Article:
Yes it is in a different category of topicals. I was first diagnosed with inverse psoriasis in 2012. It came out of nowhere and was quite bad everywhere on the body where there was a crease…inside of elbows, behind the knees, eyelids and some unmentionable areas. My GP did the whole steroid cream thing which helped but soon as I quit with the steroid topical, my skin was smooth and thin and the psoriasis came back worse. The Protopic (Tacrolimus) dealt with the psoriasis in less than a week and never came back as bad…I only had to maintain it occasionally. Since biologics and now Rinvoq, I rarely see psoriasis. I have used the protopic on poison ivy with good success but that wasn’t what it was prescribed for. It does come with the warnings that we all are used to.

Hello dear. You are suffering, so I’m glad you vented here, to ease the tension and feel ‘heard.’
If I may, I’d like to offer a few ideas. First, I don’t know your age, but if you’re in menopause now or coming up soon, that could explain a lot of the symptoms you describe.
Between 50 and 55, hormone drops can cause most of your anxiety problems, which are serious. Right down to the extreme overnight hot spells. (I did not know I was in meno, so white-knuckled it, 3 years of what I thought was a nervous breakdown. Hormone treatment is easy, and fixed me in a week!)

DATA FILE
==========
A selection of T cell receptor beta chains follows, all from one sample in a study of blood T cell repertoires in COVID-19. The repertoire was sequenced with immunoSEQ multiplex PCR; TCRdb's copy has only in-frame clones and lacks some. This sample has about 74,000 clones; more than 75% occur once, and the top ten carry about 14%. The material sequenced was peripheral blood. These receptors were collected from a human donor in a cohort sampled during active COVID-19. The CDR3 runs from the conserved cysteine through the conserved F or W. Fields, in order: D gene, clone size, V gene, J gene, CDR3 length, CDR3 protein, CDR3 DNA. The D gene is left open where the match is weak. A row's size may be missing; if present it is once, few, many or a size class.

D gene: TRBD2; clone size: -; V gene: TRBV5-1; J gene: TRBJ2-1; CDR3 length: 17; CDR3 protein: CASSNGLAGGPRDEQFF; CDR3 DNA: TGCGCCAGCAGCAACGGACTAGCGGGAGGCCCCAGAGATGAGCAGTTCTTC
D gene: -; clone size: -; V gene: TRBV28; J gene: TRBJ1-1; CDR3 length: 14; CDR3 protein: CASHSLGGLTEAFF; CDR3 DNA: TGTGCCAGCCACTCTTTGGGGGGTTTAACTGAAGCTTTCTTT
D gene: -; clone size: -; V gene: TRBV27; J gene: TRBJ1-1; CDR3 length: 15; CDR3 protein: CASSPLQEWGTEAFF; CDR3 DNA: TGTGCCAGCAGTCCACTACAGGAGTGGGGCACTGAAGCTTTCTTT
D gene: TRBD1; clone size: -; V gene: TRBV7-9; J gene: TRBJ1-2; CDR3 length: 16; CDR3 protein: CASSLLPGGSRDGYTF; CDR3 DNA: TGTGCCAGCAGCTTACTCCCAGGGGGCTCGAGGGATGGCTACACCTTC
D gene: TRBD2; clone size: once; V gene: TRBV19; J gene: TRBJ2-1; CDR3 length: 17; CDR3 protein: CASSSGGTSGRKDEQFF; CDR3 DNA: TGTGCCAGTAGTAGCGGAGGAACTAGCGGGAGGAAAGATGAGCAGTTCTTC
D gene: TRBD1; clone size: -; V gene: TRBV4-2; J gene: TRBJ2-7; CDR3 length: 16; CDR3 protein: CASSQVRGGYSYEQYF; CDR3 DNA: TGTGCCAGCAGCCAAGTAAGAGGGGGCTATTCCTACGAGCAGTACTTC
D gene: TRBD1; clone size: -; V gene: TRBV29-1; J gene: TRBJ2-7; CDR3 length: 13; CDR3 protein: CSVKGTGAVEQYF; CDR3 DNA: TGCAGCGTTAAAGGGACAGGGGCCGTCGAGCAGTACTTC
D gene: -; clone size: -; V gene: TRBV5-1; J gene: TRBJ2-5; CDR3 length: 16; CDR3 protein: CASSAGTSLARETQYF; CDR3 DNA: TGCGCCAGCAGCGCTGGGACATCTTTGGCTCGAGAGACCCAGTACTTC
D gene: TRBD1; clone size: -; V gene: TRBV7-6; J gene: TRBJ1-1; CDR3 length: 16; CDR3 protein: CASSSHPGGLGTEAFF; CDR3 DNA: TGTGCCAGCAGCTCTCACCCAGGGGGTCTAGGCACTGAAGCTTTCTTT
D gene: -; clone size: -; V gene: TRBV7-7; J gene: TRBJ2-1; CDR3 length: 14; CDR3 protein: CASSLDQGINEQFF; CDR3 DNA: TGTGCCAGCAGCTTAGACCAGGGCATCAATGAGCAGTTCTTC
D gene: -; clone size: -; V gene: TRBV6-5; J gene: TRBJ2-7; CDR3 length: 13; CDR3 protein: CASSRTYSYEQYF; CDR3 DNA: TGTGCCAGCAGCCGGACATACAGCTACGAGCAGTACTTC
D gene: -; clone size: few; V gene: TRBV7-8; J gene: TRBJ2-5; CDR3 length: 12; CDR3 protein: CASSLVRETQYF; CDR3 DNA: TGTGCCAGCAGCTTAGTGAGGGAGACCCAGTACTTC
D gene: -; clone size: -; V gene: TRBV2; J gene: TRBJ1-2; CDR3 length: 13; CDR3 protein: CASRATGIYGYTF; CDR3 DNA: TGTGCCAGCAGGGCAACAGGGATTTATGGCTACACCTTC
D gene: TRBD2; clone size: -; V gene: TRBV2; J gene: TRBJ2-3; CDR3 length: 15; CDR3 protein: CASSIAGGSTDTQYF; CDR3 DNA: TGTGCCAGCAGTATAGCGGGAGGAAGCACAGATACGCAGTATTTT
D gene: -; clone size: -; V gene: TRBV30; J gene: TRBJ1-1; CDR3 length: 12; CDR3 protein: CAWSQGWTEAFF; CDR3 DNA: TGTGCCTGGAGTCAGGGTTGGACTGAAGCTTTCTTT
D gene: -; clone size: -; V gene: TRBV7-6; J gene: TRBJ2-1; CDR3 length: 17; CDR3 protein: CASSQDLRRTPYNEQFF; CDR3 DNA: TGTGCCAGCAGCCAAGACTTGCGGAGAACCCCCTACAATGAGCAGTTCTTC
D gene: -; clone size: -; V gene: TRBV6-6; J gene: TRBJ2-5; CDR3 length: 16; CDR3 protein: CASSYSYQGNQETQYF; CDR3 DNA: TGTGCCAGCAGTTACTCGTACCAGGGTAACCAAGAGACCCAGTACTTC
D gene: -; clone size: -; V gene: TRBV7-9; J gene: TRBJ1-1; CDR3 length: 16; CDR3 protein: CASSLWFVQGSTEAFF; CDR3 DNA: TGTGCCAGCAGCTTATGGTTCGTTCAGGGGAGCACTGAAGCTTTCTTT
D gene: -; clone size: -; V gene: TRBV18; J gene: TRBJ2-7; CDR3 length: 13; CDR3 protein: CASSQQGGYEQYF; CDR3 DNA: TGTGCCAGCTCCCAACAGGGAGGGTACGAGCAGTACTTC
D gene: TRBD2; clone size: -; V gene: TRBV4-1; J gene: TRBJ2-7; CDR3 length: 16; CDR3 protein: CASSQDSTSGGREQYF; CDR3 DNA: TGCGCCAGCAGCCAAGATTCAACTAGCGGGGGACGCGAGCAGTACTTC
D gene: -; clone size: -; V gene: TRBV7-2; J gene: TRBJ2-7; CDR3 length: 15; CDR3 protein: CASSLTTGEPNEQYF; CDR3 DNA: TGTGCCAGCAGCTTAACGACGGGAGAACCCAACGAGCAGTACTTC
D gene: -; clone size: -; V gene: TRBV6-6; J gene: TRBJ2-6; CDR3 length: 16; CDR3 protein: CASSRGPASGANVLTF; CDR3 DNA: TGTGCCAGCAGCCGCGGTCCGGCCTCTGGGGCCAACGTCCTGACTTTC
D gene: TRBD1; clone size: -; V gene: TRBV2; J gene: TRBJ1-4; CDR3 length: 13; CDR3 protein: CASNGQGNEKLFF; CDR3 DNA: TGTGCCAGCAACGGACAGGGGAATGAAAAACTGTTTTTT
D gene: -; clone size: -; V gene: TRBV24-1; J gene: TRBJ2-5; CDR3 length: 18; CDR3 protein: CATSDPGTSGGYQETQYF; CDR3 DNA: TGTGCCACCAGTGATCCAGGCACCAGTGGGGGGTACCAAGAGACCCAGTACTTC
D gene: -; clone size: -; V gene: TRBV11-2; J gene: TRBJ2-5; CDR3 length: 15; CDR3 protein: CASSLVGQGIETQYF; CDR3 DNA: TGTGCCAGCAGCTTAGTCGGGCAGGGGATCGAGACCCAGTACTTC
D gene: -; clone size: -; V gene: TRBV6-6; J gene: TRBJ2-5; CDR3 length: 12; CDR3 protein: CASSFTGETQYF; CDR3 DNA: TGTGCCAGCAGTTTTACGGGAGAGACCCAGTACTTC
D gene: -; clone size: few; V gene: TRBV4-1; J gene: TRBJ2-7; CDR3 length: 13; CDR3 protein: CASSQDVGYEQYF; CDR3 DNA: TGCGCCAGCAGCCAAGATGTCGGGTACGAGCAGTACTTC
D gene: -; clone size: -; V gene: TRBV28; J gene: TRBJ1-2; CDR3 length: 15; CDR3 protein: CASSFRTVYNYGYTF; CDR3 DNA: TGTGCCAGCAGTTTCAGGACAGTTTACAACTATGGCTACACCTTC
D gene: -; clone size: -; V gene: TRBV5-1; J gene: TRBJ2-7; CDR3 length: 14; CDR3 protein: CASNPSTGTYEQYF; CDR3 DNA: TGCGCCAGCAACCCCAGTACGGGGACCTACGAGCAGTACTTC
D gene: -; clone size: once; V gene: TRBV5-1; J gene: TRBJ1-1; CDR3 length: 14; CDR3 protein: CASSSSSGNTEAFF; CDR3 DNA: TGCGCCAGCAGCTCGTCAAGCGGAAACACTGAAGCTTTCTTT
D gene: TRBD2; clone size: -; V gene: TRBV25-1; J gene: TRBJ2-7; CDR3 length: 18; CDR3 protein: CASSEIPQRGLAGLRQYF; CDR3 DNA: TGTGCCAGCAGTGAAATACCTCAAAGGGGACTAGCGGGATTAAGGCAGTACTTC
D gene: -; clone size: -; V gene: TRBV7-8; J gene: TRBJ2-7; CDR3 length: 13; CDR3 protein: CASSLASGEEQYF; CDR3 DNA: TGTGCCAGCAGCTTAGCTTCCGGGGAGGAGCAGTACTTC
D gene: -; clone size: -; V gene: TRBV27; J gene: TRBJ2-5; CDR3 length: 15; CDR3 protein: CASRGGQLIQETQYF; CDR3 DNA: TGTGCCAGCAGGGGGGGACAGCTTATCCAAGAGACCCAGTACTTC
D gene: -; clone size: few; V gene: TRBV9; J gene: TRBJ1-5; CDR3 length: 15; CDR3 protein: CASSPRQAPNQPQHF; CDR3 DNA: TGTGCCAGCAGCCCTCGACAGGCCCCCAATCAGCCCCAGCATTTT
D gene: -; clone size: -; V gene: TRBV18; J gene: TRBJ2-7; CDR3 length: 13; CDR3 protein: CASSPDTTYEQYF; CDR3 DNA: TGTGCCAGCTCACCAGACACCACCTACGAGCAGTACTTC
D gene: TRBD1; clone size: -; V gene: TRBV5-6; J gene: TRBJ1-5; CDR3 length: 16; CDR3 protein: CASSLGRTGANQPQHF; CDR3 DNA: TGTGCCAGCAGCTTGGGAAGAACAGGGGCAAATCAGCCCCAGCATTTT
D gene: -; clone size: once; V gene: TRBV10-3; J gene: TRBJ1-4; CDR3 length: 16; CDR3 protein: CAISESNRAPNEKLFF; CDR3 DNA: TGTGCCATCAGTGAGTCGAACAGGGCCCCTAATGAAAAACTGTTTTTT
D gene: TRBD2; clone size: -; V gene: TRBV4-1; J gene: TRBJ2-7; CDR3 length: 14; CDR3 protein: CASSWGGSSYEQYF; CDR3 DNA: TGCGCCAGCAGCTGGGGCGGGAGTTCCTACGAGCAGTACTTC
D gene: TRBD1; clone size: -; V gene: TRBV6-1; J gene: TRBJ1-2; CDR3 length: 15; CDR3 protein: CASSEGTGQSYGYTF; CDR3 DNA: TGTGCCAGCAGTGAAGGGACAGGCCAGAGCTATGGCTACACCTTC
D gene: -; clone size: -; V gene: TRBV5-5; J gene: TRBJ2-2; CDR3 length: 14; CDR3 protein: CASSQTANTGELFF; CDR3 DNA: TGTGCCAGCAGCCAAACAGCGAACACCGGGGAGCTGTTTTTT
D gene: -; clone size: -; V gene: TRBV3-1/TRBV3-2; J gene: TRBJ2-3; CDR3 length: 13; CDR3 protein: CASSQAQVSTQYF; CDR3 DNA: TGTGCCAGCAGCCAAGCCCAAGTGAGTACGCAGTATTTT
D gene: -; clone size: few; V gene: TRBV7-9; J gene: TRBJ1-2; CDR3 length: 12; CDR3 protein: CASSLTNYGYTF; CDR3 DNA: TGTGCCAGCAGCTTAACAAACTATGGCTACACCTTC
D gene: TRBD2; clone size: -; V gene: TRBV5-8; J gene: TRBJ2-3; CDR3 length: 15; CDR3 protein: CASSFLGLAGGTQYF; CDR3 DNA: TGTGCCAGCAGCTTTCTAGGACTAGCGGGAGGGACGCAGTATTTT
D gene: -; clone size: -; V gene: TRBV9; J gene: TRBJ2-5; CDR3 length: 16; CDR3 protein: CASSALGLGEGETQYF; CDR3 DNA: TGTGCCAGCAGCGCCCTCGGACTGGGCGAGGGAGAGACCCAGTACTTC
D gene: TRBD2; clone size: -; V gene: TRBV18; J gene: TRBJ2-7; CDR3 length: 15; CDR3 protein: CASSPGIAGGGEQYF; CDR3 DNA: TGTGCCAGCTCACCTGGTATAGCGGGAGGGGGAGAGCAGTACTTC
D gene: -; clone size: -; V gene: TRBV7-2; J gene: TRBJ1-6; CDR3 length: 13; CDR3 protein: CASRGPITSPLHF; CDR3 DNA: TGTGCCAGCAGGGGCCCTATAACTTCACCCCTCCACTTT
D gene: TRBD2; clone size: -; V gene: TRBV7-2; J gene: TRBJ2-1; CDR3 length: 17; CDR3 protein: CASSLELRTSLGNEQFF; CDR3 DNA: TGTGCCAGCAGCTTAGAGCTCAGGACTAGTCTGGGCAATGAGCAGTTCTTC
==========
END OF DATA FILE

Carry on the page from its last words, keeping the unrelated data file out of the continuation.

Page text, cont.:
If this is not you, but you are Type 2 diabetic, the same symptoms can apply based on your glucose control.
You should see a doc, esp a gyno, and then see where your anxiety level is after hormone therapy. If you don’t feel better in a month, ask your GP for a mild sedative like Propranolol or a similar non-addictive anxiety med.
Your ear is reflecting what stress you’ve been suffering. I did all the things I listed above, and four years later I’m still fine! You deserve a break from your anxious brain. Your resilience will pop back and Life will run smoother.
Good luckk and keep us posted.

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And BTW, I’ve had PA for 32 years, and RA for 10 years. I’m also diabetic. So I’ve been thru it ALL. I don’t mean to say that hormones always make everyone better, but if you’re near 50, it’s a likely diagnosis and fix for what you’re describing.
(I’d tell my husband to get a decent job and keep it, or else move out and file for divorce. You don’t ‘sound’ well enough to support your children all alone, so if he won’t work, he’s making your health worse.
Hopefully he’ll see how serious this is, and what a weak man he is for not helping support his kids. And he’ll keep a FT job. Good luck.


Momma Bear,

I just read your post. Anxiety and PsA don’t work well together. I usually get a flare up if I’m really stressed. Have you been able to get any relief from the stress?